For true attendance success, start with you. Think about what you can do, and volunteer to help. Parents can make a big difference! For example, parents with middle school and high school children: did you know students should miss no more than 18 days of school to stay on track to graduation?  And be aware that absences are often a sign that a student is losing interest in school, struggling with school work, or even dealing with a bully.  Get tips for parents to help keep your students on track.

 
Ric Moxley
Contributing Writer




Monday, September 23, 2013

Self-Improvement Month: Tips for Becoming the Best YOU Possible

By definition self-improvement means to make or become better through your own efforts. September is Self-Improvement Month, and it’s a great time to look for ways to make yourself the best YOU possible.

Self-improvement can take place in a number of ways—emotional, spiritual, physical and financial. Your efforts can affect your mind, body and behavior. Ongoing improvement or personal development is necessary for increasing and maintaining self-confidence, self-esteem and self-image, key factors in a healthy personal evaluation.

Girls playing soccer


Why is building self-esteem important?


The need for building self-esteem and confidence starts in childhood. Healthy self- esteem is a balance of feeling capable and feeling loved, according to kidshealth.org.

Children with a healthy self-esteem tend to be more well-adjusted as adults
Healthy self-esteem increases the ability to handle stressors in life
It’s a necessary component in forming and maintaining healthy relationships

Ways to build self-esteem in kids:


Suggest involvement in sports and activities
Help them discover their strengths
Encourage them to spend time with friends who are positive influences and who make them feel good about themselves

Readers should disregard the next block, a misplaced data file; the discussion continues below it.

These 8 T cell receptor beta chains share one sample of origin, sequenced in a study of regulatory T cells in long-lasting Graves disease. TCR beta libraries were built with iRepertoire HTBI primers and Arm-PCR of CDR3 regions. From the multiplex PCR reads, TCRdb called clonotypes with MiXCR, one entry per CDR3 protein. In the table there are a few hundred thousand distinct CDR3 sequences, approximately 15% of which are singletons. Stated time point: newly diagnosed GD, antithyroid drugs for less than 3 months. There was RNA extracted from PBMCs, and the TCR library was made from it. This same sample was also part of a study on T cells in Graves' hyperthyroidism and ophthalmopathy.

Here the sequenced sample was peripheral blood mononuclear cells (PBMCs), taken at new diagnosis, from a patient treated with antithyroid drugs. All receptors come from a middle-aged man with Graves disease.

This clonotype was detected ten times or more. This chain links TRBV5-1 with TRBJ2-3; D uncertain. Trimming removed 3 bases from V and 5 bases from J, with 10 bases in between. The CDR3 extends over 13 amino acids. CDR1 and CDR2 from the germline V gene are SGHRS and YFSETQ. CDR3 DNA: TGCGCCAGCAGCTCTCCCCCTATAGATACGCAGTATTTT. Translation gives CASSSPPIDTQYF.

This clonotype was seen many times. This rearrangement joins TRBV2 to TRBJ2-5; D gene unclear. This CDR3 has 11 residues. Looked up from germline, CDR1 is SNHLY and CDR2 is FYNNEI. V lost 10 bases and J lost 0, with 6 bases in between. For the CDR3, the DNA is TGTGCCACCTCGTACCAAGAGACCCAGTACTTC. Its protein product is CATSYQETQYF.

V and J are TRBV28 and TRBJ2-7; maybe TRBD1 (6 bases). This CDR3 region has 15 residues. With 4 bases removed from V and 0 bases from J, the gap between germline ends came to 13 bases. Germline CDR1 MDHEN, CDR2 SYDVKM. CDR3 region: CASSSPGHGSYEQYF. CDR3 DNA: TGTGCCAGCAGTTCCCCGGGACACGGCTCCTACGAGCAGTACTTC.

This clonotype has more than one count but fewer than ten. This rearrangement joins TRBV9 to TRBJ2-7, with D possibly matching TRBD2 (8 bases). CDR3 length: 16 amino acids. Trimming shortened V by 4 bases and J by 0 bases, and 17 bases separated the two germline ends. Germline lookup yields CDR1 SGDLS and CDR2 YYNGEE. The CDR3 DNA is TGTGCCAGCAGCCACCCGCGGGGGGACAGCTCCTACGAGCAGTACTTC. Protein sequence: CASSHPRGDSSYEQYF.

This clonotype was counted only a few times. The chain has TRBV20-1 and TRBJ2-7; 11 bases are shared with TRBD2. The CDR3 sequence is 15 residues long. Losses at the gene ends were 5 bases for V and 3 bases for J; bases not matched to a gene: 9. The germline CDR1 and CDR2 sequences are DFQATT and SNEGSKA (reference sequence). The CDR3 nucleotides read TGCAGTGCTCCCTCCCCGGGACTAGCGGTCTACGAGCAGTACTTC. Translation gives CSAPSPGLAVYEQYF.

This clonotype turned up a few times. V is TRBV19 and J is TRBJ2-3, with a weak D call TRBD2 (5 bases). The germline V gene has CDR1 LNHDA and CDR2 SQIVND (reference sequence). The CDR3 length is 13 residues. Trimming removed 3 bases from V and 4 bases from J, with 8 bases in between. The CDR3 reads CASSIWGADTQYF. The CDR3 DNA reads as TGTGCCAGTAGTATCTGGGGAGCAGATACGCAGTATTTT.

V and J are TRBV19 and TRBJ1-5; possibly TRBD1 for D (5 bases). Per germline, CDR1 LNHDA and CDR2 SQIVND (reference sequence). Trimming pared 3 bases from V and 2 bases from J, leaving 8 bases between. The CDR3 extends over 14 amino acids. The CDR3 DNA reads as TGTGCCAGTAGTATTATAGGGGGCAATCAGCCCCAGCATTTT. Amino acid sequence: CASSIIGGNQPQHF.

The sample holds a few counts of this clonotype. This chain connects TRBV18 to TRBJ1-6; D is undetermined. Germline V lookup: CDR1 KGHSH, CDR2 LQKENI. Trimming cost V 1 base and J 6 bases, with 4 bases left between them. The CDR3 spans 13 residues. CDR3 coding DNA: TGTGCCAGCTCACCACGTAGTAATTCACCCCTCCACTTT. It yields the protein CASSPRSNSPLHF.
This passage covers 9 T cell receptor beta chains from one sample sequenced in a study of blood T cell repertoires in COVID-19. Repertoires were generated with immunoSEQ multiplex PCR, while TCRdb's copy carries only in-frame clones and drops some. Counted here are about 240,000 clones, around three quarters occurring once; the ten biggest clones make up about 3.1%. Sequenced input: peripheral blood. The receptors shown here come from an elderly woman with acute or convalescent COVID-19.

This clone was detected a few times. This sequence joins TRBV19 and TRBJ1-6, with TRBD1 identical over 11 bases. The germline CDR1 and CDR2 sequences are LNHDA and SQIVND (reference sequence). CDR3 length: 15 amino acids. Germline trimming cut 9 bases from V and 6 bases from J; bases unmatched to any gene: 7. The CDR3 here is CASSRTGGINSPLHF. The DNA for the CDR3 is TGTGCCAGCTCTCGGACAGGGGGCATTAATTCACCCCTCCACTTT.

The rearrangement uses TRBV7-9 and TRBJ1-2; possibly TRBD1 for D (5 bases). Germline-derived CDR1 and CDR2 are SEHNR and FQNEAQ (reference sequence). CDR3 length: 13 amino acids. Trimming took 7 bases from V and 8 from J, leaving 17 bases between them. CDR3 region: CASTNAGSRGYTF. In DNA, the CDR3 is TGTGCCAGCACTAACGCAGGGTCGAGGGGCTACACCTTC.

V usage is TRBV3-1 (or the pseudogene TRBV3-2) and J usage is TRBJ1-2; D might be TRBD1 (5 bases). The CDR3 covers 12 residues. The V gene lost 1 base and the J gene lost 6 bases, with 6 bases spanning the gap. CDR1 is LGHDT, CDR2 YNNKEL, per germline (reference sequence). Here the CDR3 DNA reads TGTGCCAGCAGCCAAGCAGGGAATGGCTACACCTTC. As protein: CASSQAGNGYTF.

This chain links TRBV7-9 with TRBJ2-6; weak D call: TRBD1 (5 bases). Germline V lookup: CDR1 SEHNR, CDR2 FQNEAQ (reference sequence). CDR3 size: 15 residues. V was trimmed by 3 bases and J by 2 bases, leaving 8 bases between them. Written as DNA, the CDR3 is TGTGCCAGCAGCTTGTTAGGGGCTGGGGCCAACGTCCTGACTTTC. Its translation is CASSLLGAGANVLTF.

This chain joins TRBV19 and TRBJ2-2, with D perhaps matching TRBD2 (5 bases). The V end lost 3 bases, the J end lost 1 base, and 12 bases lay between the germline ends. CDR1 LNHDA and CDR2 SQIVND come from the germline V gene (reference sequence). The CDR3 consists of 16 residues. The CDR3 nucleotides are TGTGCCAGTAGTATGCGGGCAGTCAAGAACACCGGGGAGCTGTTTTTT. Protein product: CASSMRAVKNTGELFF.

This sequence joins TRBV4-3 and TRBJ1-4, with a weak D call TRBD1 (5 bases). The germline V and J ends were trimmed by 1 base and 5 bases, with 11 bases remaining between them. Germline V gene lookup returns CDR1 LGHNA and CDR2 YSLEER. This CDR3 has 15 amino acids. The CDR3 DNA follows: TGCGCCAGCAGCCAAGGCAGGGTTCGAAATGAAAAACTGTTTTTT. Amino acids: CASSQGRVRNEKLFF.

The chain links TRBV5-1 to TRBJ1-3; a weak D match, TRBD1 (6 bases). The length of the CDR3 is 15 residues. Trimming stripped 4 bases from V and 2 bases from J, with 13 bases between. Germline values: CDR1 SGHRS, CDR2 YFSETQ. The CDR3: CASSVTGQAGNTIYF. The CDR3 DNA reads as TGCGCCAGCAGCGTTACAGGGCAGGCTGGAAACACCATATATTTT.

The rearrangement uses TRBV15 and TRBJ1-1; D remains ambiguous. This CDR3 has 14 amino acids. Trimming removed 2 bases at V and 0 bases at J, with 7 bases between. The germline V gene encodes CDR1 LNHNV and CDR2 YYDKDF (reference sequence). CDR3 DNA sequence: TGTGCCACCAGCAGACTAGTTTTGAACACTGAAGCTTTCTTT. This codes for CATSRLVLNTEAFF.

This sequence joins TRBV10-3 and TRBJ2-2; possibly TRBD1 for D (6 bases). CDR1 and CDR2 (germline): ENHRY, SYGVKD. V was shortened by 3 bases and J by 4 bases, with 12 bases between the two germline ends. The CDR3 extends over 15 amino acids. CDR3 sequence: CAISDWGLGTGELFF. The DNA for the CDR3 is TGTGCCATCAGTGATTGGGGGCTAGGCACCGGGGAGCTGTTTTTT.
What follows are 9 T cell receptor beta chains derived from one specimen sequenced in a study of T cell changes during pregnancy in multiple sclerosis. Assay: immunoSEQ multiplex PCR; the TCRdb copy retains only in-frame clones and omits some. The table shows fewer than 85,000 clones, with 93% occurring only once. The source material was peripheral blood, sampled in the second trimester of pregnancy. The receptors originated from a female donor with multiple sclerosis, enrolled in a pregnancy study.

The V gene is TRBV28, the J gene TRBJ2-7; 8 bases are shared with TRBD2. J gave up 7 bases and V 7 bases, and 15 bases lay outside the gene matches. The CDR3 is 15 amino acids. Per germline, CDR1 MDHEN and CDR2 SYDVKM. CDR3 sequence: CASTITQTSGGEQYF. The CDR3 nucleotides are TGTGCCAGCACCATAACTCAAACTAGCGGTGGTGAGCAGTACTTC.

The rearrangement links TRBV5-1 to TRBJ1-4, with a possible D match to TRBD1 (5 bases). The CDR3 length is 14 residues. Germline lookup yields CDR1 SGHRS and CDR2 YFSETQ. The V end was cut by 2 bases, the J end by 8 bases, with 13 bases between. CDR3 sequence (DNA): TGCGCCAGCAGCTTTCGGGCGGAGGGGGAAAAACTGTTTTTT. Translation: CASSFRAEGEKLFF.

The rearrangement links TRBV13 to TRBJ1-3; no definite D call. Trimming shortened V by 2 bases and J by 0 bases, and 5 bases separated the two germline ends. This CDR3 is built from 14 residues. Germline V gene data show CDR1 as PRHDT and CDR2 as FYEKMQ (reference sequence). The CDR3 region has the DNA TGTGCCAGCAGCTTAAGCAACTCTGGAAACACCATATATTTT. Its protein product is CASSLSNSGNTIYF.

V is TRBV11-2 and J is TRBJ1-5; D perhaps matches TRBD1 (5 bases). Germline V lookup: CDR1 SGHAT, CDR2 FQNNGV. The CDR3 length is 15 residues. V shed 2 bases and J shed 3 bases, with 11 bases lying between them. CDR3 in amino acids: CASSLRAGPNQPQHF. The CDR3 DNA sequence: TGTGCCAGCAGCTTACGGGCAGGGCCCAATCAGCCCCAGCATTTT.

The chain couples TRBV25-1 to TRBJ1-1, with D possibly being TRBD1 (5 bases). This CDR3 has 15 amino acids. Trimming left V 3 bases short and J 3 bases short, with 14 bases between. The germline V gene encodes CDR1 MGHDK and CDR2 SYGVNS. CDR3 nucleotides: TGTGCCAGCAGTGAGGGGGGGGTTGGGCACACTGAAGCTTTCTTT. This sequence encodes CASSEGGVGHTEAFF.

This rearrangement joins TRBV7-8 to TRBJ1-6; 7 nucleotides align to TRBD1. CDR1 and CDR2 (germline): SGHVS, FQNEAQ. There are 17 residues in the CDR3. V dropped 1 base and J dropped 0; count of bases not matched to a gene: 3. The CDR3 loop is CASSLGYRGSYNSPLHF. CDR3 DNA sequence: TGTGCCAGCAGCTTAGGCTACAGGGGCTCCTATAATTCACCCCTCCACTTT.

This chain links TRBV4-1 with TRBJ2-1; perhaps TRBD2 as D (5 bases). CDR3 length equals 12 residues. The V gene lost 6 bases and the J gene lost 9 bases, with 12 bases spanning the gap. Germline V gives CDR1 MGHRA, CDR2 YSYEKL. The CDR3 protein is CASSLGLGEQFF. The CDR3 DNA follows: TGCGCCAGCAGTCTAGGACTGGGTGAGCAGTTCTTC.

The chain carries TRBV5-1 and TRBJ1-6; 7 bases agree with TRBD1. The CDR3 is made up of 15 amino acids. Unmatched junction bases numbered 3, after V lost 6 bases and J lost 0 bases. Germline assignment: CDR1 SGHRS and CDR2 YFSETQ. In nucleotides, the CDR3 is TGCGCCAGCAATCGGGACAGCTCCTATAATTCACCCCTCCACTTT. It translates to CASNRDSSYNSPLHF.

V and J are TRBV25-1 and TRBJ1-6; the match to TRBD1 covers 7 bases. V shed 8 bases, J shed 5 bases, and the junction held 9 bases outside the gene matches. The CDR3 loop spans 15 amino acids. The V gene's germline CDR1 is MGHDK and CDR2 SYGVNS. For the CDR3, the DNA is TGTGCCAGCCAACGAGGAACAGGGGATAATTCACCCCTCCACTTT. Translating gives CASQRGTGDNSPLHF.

Show them they are loved for who they are, not what they achieve

According to Academic Pediatrics, www.ncbi.nim.nih.gov, risk factors for low self-esteem include:

Depression
Anxiety
Suicide
Eating disorders
Violent behavior
Earlier initiation of sexual activity (in girls)
Substance abuse

Clearly, developing a positive self-esteem is essential in childhood. But the need for self-improvement shouldn’t stop after adolescence.  In fact, self-esteem, confidence and personal growth are important factors to consider throughout your lifetime, especially during times of transition, such as:

After a loss—a job, business or relationship.
At a crossroad in life—those recently retired or empty nesters, for example. Visit www.aarp.com for more information.
Ongoing personal growth benefits everyone!

Ideas for self-improvement or personal development:


Woman volunteering to feed dogs Take a class: Learn painting, photography or another art form.
Start an exercise routine: Walking is a great form of exercise and it’s inexpensive.  All you need is a good pair of walking shoes.
Learn a new language: Tapes, books and local classes are available.
Take up a hobby: Knitting or wood working projects can make great gifts.
Join a new group: Book clubs or car enthusiasts share similar interests.
Volunteer your time: Read to the blind or work with animals.

Remember, self-improvement or personal development doesn’t have to be costly. The focus is on doing something to improve your life and your feelings of self-worth, one day at a time.

Benefits of personal development include:


Improvement of existing skills or acquiring new ones
Continued/improved chance of success and happiness
Better quality of life and health
Stronger relationships
Better self image


Steps to Self-Improvement:


The Personal Growth Studio suggests the following:

1. Patience—Give change the necessary time to become a part of your lifestyle.
2. Persistence—Stay the course.
3. Perseverance—Overcome setbacks in your quest to self-improvement.

Whether your self-improvement objectives include a weight-loss plan, financial goals or spiritual aspirations, September is the month to institute a plan. What’s standing in your way?

Kathy Rembisz 
Contributing Writer

Friday, September 20, 2013

Sugar Substitute: Choosing a Sweetener

Earlier I wrote about Gluten Free Baking and the ways to choose the best flours for your recipes. Today we are going to tackle different sweeteners and their benefits and drawbacks. If you are focused on removing highly processed foods from your lifestyle, replacing white sugar in your recipes is a great way to start. Alternatives to white sugar offer more nutrients as they are closer to their original form and/or are a more nutrient-dense source to begin with, which means you can enjoy your treats while receiving more nourishment for your body.